“Writer’s Weight”

You know what you want to write today. The idea is there, you may even have an outline. You’re not under a particularly tight deadline with this one. In some ways you’ve been looking forward to this. You are not feeling at all lazy. In fact you’re rearing to go.

Then you sit down to begin…and you just can’t do it. You can’t bring yourself to begin writing. Despite your desire to get some words down, at this moment beginning the writing process becomes daunting. Maybe you sit there until it passes, if it does, or you get up and do everything else on your list for today, hoping that by the time you come back to writing, this feeling, this veil, this inertia against writing will be gone.

Often, however, it isn’t. If you want to finish your word quota for the day, you have to rev yourself up for an extended period of time, or through sheer force of will break through this shackle and just write.

It isn’t writers block, because you have the idea and the words in your head. It isn’t procrastination because you keep trying to do it. Yet you can’t bring yourself to write. I sometime call this writer’s weight.

No, this is not in reference to a diet or being too sedentary at your desk all day. (Though you do need to remember to get up and exercise.) I mean the weight of what you are doing as a writer. At times like those I have described, the artistic responsibility and/or power of putting your thoughts and feelings into words and sentences, as much as you long to do so, suddenly weighs you down, like a backpack filled with 20 pounds of bricks.

Could you, if you had to, walk about a mile with 20 pounds strapped to your back? Yes, in most cases, most of us could probably do it. Is there anybody alive would be chomping at the bit to begin such a chore? Would anyone fail to resist starting such a trek, at least for a while? Maybe a few people, but not most, and not me.

Where does it come from, this “writer’s weight?” I’ve thought about that a great deal in the last few weeks, as I seem to have suffered from the condition more during that time than normal. The nature of this “weight” is in all likelihood different for each person that might experience it. Could be fear, or confusion. Perfectionism probably has a lot to do with it for some. Guilt, even, for being a writer. It happens, believe me, as little sense as it may make. For myself, this “weight” has probably had parts of each of these concepts.

More than these, however, I think is the unknown. The XYZ factor of it all. The undefinable that seems to show up now and then, sometimes for short period and sometimes for the long haul, that makes the already difficult task of writing even more of a challenge. It’s like the professional high diver who every once in a while gets up on the platform, and simply can’t bring themselves to make the dive they have made a thousand times. It happens.

I try not to get too down on myself about writer’s weight. I’ll deal with it by either doing some other things for a while, or, if worse comes to worse, just sitting back from the computer for a bit, and doing some controlled breathing. I’ll try to envision myself typing at the keyboard at some point in the near future. Like a sprinter preparing for the dash, I’ll try to get lose, and summon my reserves of strength. An even better analogy is probably someone trying to push a stuck car out of the mud. They back up, get into position to brace for impact, take a deep breath and then force themselves toward the cars and shove like hell.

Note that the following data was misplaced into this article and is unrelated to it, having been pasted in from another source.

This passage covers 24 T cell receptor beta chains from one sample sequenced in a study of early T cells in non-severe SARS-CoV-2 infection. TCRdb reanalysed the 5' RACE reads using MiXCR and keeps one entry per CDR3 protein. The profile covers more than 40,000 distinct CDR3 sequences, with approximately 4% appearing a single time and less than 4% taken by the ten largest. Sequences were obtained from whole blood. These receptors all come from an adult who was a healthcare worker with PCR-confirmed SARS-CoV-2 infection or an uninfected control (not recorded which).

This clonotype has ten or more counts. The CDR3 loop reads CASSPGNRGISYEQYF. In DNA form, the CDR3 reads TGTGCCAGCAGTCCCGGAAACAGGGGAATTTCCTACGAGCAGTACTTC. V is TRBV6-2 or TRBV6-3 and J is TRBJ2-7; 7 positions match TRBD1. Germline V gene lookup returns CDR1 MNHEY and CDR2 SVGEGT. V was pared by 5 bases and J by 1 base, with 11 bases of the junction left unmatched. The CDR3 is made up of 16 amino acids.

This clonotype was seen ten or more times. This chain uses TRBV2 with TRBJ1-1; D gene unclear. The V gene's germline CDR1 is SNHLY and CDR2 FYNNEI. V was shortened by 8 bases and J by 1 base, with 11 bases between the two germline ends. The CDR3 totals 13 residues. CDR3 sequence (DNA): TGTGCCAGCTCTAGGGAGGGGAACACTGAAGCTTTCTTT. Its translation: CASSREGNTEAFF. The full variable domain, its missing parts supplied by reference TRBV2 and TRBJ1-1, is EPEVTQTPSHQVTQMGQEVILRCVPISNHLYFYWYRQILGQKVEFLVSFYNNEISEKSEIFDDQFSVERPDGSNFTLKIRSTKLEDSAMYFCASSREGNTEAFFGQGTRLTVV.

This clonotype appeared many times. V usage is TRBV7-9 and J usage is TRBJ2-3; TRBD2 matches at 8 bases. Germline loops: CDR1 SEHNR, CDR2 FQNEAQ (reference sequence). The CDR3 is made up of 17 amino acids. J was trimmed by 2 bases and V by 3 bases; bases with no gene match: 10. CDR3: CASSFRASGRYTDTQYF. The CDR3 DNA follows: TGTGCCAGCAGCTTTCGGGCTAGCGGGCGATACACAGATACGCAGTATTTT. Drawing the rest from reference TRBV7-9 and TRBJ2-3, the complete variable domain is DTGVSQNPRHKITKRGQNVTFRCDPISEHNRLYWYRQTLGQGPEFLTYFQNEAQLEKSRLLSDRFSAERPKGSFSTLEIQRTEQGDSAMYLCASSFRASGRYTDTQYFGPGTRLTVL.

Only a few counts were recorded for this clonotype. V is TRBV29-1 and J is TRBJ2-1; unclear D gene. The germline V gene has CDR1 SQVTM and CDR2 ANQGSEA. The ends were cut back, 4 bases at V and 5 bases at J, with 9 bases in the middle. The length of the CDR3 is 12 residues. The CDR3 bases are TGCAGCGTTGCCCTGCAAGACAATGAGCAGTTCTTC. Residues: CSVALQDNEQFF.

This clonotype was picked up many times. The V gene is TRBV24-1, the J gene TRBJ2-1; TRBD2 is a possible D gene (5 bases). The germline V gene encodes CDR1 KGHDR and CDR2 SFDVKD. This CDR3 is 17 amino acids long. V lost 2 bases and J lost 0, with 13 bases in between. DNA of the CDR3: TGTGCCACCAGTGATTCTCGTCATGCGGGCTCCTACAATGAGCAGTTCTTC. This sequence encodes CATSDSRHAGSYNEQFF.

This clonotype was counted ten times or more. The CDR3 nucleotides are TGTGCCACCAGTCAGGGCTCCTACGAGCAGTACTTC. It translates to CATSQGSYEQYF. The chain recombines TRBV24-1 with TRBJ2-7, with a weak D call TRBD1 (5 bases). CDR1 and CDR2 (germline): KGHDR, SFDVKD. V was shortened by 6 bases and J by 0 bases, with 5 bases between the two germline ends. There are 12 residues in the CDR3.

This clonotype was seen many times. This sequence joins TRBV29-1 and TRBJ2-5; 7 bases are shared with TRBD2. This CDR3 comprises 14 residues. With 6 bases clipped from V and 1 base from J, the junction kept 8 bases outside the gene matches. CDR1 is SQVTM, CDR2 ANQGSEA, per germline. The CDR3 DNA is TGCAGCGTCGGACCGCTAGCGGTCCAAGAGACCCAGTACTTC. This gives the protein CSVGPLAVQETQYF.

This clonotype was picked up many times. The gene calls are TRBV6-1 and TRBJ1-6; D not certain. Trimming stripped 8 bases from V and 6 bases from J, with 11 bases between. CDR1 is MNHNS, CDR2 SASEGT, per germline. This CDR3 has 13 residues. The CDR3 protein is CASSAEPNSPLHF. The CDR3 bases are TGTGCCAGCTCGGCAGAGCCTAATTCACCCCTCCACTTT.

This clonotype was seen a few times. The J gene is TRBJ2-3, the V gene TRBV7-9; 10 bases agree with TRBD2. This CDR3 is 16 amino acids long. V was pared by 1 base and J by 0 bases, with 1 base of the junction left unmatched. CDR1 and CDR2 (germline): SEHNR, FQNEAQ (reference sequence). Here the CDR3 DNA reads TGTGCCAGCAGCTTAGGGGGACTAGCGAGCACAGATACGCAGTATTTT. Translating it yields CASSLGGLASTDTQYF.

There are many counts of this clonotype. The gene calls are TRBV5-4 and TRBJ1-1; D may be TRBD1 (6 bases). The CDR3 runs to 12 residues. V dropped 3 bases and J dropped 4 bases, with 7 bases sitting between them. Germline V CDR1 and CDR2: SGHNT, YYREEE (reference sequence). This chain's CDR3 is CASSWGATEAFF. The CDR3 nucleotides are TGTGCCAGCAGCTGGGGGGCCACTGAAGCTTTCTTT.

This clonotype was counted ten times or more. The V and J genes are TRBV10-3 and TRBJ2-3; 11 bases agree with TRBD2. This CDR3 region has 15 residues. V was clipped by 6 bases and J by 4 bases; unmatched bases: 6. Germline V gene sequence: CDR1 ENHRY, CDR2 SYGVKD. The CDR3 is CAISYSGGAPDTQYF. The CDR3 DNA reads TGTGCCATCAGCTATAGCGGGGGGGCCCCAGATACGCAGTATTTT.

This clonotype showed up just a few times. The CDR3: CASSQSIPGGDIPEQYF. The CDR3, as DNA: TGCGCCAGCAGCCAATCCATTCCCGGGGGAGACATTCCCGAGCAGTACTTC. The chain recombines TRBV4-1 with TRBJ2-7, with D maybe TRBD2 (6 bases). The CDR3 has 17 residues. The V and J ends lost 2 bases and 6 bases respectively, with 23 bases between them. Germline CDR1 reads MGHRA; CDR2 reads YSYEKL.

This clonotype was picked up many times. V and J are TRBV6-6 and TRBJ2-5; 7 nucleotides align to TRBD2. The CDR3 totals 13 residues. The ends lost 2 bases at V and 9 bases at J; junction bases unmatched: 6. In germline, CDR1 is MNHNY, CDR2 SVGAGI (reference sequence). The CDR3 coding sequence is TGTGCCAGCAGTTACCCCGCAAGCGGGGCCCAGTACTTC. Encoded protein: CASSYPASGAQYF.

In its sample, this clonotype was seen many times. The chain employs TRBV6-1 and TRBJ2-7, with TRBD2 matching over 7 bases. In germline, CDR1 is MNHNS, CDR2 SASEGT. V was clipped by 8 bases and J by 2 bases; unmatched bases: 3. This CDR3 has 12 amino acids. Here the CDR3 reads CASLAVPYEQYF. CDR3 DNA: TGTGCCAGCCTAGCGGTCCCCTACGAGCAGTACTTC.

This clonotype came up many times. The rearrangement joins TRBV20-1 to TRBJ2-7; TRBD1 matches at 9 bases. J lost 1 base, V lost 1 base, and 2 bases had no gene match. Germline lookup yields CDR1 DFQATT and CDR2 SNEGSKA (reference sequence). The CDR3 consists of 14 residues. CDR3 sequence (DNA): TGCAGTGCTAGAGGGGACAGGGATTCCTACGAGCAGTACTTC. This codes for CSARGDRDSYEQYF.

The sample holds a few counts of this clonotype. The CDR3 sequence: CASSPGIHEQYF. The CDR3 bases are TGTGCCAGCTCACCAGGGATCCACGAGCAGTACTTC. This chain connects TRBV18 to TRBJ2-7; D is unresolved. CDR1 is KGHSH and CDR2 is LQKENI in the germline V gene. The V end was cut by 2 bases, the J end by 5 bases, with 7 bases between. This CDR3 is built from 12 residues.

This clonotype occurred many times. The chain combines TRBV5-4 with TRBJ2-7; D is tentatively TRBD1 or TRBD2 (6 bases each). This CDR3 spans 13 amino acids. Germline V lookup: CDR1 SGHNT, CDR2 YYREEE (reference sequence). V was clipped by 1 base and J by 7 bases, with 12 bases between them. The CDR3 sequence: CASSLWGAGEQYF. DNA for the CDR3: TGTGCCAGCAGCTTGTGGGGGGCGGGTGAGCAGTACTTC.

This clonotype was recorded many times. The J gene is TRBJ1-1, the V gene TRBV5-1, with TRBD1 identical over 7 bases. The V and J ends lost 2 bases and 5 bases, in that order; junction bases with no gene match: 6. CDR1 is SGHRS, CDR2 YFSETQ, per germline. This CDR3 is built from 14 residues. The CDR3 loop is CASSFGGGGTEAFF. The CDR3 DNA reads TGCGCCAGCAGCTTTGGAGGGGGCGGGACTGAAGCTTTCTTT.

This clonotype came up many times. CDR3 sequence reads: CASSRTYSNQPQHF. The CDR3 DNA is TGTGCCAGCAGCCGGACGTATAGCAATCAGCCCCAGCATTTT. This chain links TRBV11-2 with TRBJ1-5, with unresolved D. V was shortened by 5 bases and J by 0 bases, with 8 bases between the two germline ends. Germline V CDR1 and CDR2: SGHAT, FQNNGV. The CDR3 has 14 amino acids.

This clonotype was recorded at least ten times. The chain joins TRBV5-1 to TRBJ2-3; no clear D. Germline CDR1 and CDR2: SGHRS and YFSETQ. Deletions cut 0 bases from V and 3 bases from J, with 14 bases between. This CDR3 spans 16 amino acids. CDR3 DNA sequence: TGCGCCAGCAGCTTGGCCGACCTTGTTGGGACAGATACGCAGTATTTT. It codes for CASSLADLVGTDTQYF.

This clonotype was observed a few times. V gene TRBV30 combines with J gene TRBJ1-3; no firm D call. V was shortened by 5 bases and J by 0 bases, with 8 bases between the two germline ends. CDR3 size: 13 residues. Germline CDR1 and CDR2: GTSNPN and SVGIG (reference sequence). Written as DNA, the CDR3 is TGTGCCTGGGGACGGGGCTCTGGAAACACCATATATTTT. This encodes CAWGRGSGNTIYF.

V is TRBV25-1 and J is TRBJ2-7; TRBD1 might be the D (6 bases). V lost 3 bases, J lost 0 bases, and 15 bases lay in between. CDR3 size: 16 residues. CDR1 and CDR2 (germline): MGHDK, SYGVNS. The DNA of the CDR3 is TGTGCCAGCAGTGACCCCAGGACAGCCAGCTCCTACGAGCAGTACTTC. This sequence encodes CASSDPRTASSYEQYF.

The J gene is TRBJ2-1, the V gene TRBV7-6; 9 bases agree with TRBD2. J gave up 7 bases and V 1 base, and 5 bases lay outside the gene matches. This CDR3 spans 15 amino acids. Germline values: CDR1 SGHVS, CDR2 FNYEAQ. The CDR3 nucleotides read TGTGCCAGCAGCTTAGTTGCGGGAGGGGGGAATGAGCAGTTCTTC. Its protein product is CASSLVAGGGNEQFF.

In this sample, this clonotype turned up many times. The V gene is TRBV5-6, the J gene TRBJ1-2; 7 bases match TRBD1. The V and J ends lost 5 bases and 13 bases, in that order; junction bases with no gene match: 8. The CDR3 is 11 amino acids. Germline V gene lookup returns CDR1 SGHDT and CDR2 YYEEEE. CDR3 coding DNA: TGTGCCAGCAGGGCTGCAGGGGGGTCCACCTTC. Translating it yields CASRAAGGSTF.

More often than not, that does the trick, and once I’ve written a paragraph, the inertia shifts, and I can get some work done.

I try not to acknowledge writers block as a concept. When I’m ready I can always write about something, even writer’s block itself. Writer’s weight, though is quite real to me and in some ways worse. When you can’t go, you can’t go.

Yet you do go, at some point. It’s easy to get over it when a deadline is approaching, and quite a bit harder when there is no deadline, but you get past it somehow. You have to. You’re a writer.

Have you ever experience this “writer’s weight” I’m talking about? Tell me about it.


  1. I like the idea of writer’s weight vs. writer’s block. Lately, I’ve been feeling less “writer’s weight” and more “writer’s apathy” or a sense of “what’s the point?” It get depressing. What you’re talking about here needs that push…maybe it has something to do with the idea that many of us can’t justify doing writing before doing a lot of other important things we need to do, so we experience the inertia you talk about.

  2. There is certainly sometimes an element of “what’s the point?” that can descend, which may be even more “dangerous” than writer’s block. And I know the justification thing is part of my deal sometimes, no doubt. I just have to convince myself that if this is who I am and what I am going to do, I need to be doing it!


  1. Iced. | Ty Unglebower
  2. Slog. | Ty Unglebower

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